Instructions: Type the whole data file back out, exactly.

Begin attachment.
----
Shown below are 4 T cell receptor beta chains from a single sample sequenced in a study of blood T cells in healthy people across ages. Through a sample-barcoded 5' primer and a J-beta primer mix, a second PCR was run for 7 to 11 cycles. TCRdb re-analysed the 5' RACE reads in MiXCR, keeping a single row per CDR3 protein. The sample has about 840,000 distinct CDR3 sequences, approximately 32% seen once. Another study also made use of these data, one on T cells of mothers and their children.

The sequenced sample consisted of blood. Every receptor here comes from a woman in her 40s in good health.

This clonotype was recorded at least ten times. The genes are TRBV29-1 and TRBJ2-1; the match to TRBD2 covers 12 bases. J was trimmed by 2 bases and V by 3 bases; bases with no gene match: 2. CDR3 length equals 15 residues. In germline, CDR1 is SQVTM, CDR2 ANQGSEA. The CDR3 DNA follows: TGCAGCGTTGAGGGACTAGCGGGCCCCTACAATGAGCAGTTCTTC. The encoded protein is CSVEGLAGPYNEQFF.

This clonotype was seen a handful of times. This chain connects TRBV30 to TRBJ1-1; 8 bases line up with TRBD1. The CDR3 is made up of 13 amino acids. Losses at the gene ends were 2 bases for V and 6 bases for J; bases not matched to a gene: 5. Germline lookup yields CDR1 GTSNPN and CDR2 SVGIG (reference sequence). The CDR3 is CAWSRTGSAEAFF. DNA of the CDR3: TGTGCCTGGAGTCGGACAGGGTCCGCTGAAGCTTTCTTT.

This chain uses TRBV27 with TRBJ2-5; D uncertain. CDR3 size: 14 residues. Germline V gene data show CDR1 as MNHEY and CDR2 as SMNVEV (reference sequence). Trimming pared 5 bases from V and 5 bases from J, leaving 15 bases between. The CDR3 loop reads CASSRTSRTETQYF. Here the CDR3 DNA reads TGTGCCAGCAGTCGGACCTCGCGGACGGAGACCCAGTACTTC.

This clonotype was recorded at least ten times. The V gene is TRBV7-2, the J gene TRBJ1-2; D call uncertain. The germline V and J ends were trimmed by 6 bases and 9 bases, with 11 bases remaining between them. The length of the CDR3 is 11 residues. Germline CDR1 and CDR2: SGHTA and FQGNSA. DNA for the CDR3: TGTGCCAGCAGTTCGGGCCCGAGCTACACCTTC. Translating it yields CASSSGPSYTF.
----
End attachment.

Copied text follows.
Shown below are 4 T cell receptor beta chains from a single sample sequenced in a study of blood T cells in healthy people across ages. Through a sample-barcoded 5' primer and a J-beta primer mix, a second PCR was run for 7 to 11 cycles. TCRdb re-analysed the 5' RACE reads in MiXCR, keeping a single row per CDR3 protein. The sample has about 840,000 distinct CDR3 sequences, approximately 32% seen once. Another study also made use of these data, one on T cells of mothers and their children.

The sequenced sample consisted of blood. Every receptor here comes from a woman in her 40s in good health.

This clonotype was recorded at least ten times. The genes are TRBV29-1 and TRBJ2-1; the match to TRBD2 covers 12 bases. J was trimmed by 2 bases and V by 3 bases; bases with no gene match: 2. CDR3 length equals 15 residues. In germline, CDR1 is SQVTM, CDR2 ANQGSEA. The CDR3 DNA follows: TGCAGCGTTGAGGGACTAGCGGGCCCCTACAATGAGCAGTTCTTC. The encoded protein is CSVEGLAGPYNEQFF.

This clonotype was seen a handful of times. This chain connects TRBV30 to TRBJ1-1; 8 bases line up with TRBD1. The CDR3 is made up of 13 amino acids. Losses at the gene ends were 2 bases for V and 6 bases for J; bases not matched to a gene: 5. Germline lookup yields CDR1 GTSNPN and CDR2 SVGIG (reference sequence). The CDR3 is CAWSRTGSAEAFF. DNA of the CDR3: TGTGCCTGGAGTCGGACAGGGTCCGCTGAAGCTTTCTTT.

This chain uses TRBV27 with TRBJ2-5; D uncertain. CDR3 size: 14 residues. Germline V gene data show CDR1 as MNHEY and CDR2 as SMNVEV (reference sequence). Trimming pared 5 bases from V and 5 bases from J, leaving 15 bases between. The CDR3 loop reads CASSRTSRTETQYF. Here the CDR3 DNA reads TGTGCCAGCAGTCGGACCTCGCGGACGGAGACCCAGTACTTC.

This clonotype was recorded at least ten times. The V gene is TRBV7-2, the J gene TRBJ1-2; D call uncertain. The germline V and J ends were trimmed by 6 bases and 9 bases, with 11 bases remaining between them. The length of the CDR3 is 11 residues. Germline CDR1 and CDR2: SGHTA and FQGNSA. DNA for the CDR3: TGTGCCAGCAGTTCGGGCCCGAGCTACACCTTC. Translating it yields CASSSGPSYTF.